Forgiveness is truly a miracle. I wonder how I would have reacted. The following video is about a man killed and cannibalized a small boy and is up for parole. The father of the boy says if he is let out he will kill him.. I have to admit my thinking is much more in line with this father than the Amish. Thank God He does not give us what we deserve for our sins! Forgiveness is Truly a supernatural thing, a miracle.

HT: B.H.

Tuesday, March 8, 2011

For the Fame of His Glory

I can remember being in seminary in 1996, Columbia SC, and one of my classmates telling me about this new book called "Desiring God" by a guy named John Piper.  The book came up again in a discussion in our church small group later that week. We didn't have much money at the time but i went out and purchased a copy and read it in 2 days in our trailer home.  No other book outside the Bible has had a greater impact on me and my thinking and theology than "Desiring God.  Basically the introduction and first chapter of the book was like an atomic bomb in my heart - still is.  The one phrase that was burned into my heart "God is most glorified in us when we are most satisfied in Him." This is Piper's theme for the book, his ministry, and his life.  He has written many other excellent books since then but they are all facets of this one sentence.  When anyone asks me my top ten books the first is always Desiring God. 

All that to say how eager i was to pick up the new book "For the Fame of God's Name, essays in honor of John Piper."  It is an excellent read but what i most enjoyed was the personal stories about John and his life. I wish there had been more.  It is a good book.  But if you are looking for something to change your life read "Desiring God" first.  And certainly check out his outstanding website Listen and watch him preach and i guarantee you will be impacted.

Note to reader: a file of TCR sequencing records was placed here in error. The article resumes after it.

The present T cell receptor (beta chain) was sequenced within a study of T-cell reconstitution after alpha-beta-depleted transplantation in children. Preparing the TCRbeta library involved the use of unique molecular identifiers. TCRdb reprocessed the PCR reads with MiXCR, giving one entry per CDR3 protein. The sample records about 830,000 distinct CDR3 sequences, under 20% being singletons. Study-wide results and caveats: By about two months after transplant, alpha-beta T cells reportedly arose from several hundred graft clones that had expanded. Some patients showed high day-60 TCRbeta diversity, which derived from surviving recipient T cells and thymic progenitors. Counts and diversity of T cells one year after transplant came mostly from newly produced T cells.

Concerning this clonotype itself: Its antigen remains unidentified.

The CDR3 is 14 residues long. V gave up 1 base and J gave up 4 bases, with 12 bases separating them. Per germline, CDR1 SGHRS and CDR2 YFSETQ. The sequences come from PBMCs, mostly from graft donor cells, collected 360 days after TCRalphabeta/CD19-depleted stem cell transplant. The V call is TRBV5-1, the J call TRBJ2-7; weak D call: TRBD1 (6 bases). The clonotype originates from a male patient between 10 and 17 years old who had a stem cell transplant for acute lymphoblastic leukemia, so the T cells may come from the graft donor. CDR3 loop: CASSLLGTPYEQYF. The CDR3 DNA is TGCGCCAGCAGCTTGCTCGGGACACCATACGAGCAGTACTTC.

Sunday, March 6, 2011

The World's Most Typical Person

The World's Most Typical Person is a 28 year old Han Chinese Man, there are 9,000,000 of them

(These National Geographic videos are always fascinating)
HT: Abraham Piper

Friday, March 4, 2011

Morning Joe and Tim Keller

Its good to see Tim Keller on Morning Joe again, it appears to be a regular Friday segment.  Its also to see how much influence Pastor Keller is having on NYC and the power brokers in that city.  This past week i saw Keller on Fox News and before the interviewer began she told the audience she went to Keller's church and also Joe Scarborogh goes to his church.  Anyone who can bring Fox News and MSNBC together must be doing something right! 

BYU Basketball

One of the big stories this week in the sports world is that the BYU basketball team kicked off one of its star players for breaking their honor code. BYU is the school for the Church of Latter Day Saints (Mormons). It came to light that he had had sex with his girlfriend. This has totally baffled many of the sports casters and newspaper writers. BYU's standards from their website:

Be honest
Live a chaste and virtuous life
Obey the law and all campus policies
Use clean language
Respect others
Abstain from alcoholic beverages, tobacco, tea, coffee, and substance abuse
Participate regularly in church services
Observe the Dress and Grooming Standards
Encourage others in their commitment to comply with the Honor Code

I find it refreshing and commendable that a university still has an honor code and still takes it seriously. (This will probably cause the team to lose its number one seeding in the tournament.) I think it is safe to say that the Mormon Church is probably a more moral church than the Christian church (generally speaking) (Just look at their honor code) but they are far from the orthodox truth of true Christian faith. We must always remember that we are not saved through our morality but ONLY by the grace of God